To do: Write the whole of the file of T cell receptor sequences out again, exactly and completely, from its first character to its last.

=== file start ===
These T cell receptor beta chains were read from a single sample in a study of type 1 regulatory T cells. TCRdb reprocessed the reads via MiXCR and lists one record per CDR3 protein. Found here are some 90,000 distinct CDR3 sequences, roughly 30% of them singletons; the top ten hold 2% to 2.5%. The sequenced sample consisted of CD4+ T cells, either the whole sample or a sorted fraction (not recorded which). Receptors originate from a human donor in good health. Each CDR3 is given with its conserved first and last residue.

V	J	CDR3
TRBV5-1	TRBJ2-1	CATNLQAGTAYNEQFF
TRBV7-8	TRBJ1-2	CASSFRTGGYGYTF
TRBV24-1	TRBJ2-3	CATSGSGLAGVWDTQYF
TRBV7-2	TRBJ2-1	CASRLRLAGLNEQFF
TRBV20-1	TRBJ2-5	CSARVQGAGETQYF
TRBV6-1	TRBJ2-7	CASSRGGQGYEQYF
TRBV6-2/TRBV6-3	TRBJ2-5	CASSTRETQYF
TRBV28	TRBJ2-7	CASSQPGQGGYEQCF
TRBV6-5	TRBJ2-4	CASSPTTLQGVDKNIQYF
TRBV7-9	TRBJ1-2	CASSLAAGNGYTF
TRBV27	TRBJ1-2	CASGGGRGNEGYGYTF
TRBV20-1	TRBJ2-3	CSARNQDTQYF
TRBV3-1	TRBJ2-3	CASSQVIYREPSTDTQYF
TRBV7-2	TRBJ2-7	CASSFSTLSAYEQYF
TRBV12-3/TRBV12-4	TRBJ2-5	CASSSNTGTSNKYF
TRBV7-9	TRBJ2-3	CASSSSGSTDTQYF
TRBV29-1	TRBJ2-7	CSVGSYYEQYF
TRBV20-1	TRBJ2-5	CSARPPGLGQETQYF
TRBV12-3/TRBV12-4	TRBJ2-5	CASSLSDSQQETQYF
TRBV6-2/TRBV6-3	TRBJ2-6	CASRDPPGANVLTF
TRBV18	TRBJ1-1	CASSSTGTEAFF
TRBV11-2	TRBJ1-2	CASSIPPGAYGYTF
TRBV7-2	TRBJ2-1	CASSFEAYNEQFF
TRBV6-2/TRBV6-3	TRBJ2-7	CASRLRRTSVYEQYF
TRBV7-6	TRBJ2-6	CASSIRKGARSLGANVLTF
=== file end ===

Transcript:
These T cell receptor beta chains were read from a single sample in a study of type 1 regulatory T cells. TCRdb reprocessed the reads via MiXCR and lists one record per CDR3 protein. Found here are some 90,000 distinct CDR3 sequences, roughly 30% of them singletons; the top ten hold 2% to 2.5%. The sequenced sample consisted of CD4+ T cells, either the whole sample or a sorted fraction (not recorded which). Receptors originate from a human donor in good health. Each CDR3 is given with its conserved first and last residue.

V	J	CDR3
TRBV5-1	TRBJ2-1	CATNLQAGTAYNEQFF
TRBV7-8	TRBJ1-2	CASSFRTGGYGYTF
TRBV24-1	TRBJ2-3	CATSGSGLAGVWDTQYF
TRBV7-2	TRBJ2-1	CASRLRLAGLNEQFF
TRBV20-1	TRBJ2-5	CSARVQGAGETQYF
TRBV6-1	TRBJ2-7	CASSRGGQGYEQYF
TRBV6-2/TRBV6-3	TRBJ2-5	CASSTRETQYF
TRBV28	TRBJ2-7	CASSQPGQGGYEQCF
TRBV6-5	TRBJ2-4	CASSPTTLQGVDKNIQYF
TRBV7-9	TRBJ1-2	CASSLAAGNGYTF
TRBV27	TRBJ1-2	CASGGGRGNEGYGYTF
TRBV20-1	TRBJ2-3	CSARNQDTQYF
TRBV3-1	TRBJ2-3	CASSQVIYREPSTDTQYF
TRBV7-2	TRBJ2-7	CASSFSTLSAYEQYF
TRBV12-3/TRBV12-4	TRBJ2-5	CASSSNTGTSNKYF
TRBV7-9	TRBJ2-3	CASSSSGSTDTQYF
TRBV29-1	TRBJ2-7	CSVGSYYEQYF
TRBV20-1	TRBJ2-5	CSARPPGLGQETQYF
TRBV12-3/TRBV12-4	TRBJ2-5	CASSLSDSQQETQYF
TRBV6-2/TRBV6-3	TRBJ2-6	CASRDPPGANVLTF
TRBV18	TRBJ1-1	CASSSTGTEAFF
TRBV11-2	TRBJ1-2	CASSIPPGAYGYTF
TRBV7-2	TRBJ2-1	CASSFEAYNEQFF
TRBV6-2/TRBV6-3	TRBJ2-7	CASRLRRTSVYEQYF
TRBV7-6	TRBJ2-6	CASSIRKGARSLGANVLTF